In its statement Wednesday, the Fed added a reference to vaccinations — a sign that the policymakers, along with most economists, envision a sharp rebound in the second half of the year as the virus is brought under control by vaccines and government-enacted rescue money spreads through the economy. Americans fortunate enough to have kept their jobs have stockpiled massive savings that suggest pent-up demand that could be unleashed, with a big lift to the economy, once consumers increasingly feel safe about resuming their old spending patterns.
The Fed has signaled that it expects to keep its key short-term rate at a record low between zero and 0.25% through at least 2023. Earlier this month, Vice Chair Richard Clarida said he expects the Fed’s bond purchases to extend through the end of this year, which would mean continued downward pressure on long-term loan rates.
Since the Fed last met, in mid-December, there has been some good news. The distribution of an effective vaccine has begun, and a $900 billion relief package was enacted in late December. President Joe Biden has since proposed another financial support plan — a $1.9 trillion package that is larger than many economists had expected and will require congressional approval.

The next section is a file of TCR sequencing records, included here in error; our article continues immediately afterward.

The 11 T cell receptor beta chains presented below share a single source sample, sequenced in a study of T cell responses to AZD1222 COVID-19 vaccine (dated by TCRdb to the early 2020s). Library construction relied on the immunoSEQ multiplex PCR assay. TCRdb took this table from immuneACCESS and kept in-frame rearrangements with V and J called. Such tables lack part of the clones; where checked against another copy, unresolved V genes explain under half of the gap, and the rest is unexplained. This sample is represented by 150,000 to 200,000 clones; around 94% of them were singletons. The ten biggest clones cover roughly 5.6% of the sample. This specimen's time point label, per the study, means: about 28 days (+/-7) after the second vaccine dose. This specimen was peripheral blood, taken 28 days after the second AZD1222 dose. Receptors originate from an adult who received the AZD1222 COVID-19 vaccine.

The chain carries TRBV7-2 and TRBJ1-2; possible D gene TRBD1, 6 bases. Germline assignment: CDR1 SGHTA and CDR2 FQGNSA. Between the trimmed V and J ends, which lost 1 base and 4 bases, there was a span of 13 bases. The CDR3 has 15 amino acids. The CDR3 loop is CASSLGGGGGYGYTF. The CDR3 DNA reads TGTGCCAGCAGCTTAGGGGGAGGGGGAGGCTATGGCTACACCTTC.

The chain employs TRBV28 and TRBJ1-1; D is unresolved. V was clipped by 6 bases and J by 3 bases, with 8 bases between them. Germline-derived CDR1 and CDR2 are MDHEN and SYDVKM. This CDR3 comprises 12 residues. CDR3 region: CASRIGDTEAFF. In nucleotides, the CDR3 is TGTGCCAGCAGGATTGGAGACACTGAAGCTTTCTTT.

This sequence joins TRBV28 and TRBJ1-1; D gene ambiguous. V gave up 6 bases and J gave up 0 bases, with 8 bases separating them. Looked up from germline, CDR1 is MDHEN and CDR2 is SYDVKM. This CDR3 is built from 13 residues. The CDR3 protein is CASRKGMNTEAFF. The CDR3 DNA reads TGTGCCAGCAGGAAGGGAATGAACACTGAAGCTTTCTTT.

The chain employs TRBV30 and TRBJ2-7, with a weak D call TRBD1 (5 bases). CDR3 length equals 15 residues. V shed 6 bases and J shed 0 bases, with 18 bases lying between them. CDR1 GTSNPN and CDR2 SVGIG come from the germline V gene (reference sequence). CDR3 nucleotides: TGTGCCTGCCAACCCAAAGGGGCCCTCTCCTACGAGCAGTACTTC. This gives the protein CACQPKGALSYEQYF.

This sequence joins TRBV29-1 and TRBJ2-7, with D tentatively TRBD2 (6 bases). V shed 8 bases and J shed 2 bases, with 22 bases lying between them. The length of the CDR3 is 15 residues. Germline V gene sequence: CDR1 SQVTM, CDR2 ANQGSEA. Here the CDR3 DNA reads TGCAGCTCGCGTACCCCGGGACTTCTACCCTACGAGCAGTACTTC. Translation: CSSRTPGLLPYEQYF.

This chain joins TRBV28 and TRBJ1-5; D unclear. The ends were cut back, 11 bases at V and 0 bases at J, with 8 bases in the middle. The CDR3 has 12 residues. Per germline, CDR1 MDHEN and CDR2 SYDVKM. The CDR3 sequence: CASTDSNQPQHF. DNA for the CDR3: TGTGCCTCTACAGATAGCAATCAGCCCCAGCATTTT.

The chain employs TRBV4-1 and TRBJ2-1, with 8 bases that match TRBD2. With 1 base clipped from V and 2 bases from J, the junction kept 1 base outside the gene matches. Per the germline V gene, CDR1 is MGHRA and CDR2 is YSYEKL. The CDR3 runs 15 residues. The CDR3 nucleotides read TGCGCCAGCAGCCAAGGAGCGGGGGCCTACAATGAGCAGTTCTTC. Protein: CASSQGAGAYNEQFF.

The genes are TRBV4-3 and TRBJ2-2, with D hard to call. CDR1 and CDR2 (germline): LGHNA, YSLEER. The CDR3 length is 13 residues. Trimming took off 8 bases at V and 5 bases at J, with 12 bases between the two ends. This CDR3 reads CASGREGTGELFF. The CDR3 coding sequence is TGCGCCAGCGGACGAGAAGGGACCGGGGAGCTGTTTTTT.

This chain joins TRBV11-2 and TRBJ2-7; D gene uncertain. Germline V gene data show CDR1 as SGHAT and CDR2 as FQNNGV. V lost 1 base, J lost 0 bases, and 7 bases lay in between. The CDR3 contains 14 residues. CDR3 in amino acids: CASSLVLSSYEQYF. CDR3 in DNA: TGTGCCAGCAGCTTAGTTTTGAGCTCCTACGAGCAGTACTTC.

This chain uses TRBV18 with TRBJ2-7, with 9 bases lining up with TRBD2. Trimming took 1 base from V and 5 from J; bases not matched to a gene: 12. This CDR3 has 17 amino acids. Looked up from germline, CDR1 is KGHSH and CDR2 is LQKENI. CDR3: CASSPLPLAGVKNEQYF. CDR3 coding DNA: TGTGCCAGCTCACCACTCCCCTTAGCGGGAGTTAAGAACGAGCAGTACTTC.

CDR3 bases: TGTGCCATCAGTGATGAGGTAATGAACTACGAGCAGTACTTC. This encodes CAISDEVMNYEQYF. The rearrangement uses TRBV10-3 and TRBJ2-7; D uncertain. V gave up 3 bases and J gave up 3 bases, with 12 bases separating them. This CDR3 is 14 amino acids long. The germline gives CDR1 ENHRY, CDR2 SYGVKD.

In recent months, Powell had repeatedly urged Congress and the White House to provide such stimulus. Some central bank officials have suggested that they might consider withdrawing Fed stimulus later this year, earlier than investors generally expect, although Powell contradicted that view in a public appearance earlier this month.
In December, the Fed said it would continue its bond purchases until “substantial further progress” had been reached toward achieving its goals of low unemployment and stable inflation of about 2% a year.
The Fed wants to avoid a repeat of 2013, when Chairman Ben Bernanke told Congress that the Fed was considering tapering the bond buys it was then engaged in. Bernanke’s remark caught markets unaware and sent longer-term rates jumping — an event that came to be dubbed the “taper tantrum.”
The Fed’s drive to keep long-term rates low have helped hold down mortgage rates and fueled home sales and price increases. In November, U.S. home prices jumped at their fastest pace in more than six years, surging 9% compared with 12 months earlier, according to the S&P CoreLogic Case-Shiller 20-city home price index.
The prospect of additional stimulus and ongoing vaccinations has raised some concern that as Americans eventually release pent-up demand for airline tickets, hotel rooms, new clothes and other goods and services, the economy might accelerate and annual inflation could surge above the Fed’s 2% target. If many companies don’t initially have the capacity to meet that demand, prices would pick up. Yet most Fed officials appear unconcerned about those trends potentially igniting runaway price increases.
One reason the Fed isn’t expected to raise rates anytime soon is that it adopted a framework last year that calls for inflation to average 2% over time. Given that inflation has mostly languished below that level since the Fed adopted it as a target in 2012, policymakers would have to let inflation run above 2% for some time to make up for the years of below-target price increases.